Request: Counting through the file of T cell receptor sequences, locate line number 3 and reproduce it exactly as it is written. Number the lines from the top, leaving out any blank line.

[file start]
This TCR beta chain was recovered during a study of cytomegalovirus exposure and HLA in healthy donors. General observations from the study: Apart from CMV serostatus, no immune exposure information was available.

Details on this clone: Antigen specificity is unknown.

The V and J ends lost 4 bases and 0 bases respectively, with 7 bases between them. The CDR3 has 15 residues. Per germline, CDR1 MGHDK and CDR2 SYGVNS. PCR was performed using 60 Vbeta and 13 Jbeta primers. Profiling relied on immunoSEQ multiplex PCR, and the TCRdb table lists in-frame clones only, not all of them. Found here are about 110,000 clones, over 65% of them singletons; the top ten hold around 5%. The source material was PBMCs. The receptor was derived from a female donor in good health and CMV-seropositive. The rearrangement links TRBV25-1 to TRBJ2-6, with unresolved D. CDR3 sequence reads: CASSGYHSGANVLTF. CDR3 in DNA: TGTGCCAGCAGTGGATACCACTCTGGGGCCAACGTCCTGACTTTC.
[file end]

The V and J ends lost 4 bases and 0 bases respectively, with 7 bases between them. The CDR3 has 15 residues. Per germline, CDR1 MGHDK and CDR2 SYGVNS. PCR was performed using 60 Vbeta and 13 Jbeta primers. Profiling relied on immunoSEQ multiplex PCR, and the TCRdb table lists in-frame clones only, not all of them. Found here are about 110,000 clones, over 65% of them singletons; the top ten hold around 5%. The source material was PBMCs. The receptor was derived from a female donor in good health and CMV-seropositive. The rearrangement links TRBV25-1 to TRBJ2-6, with unresolved D. CDR3 sequence reads: CASSGYHSGANVLTF. CDR3 in DNA: TGTGCCAGCAGTGGATACCACTCTGGGGCCAACGTCCTGACTTTC.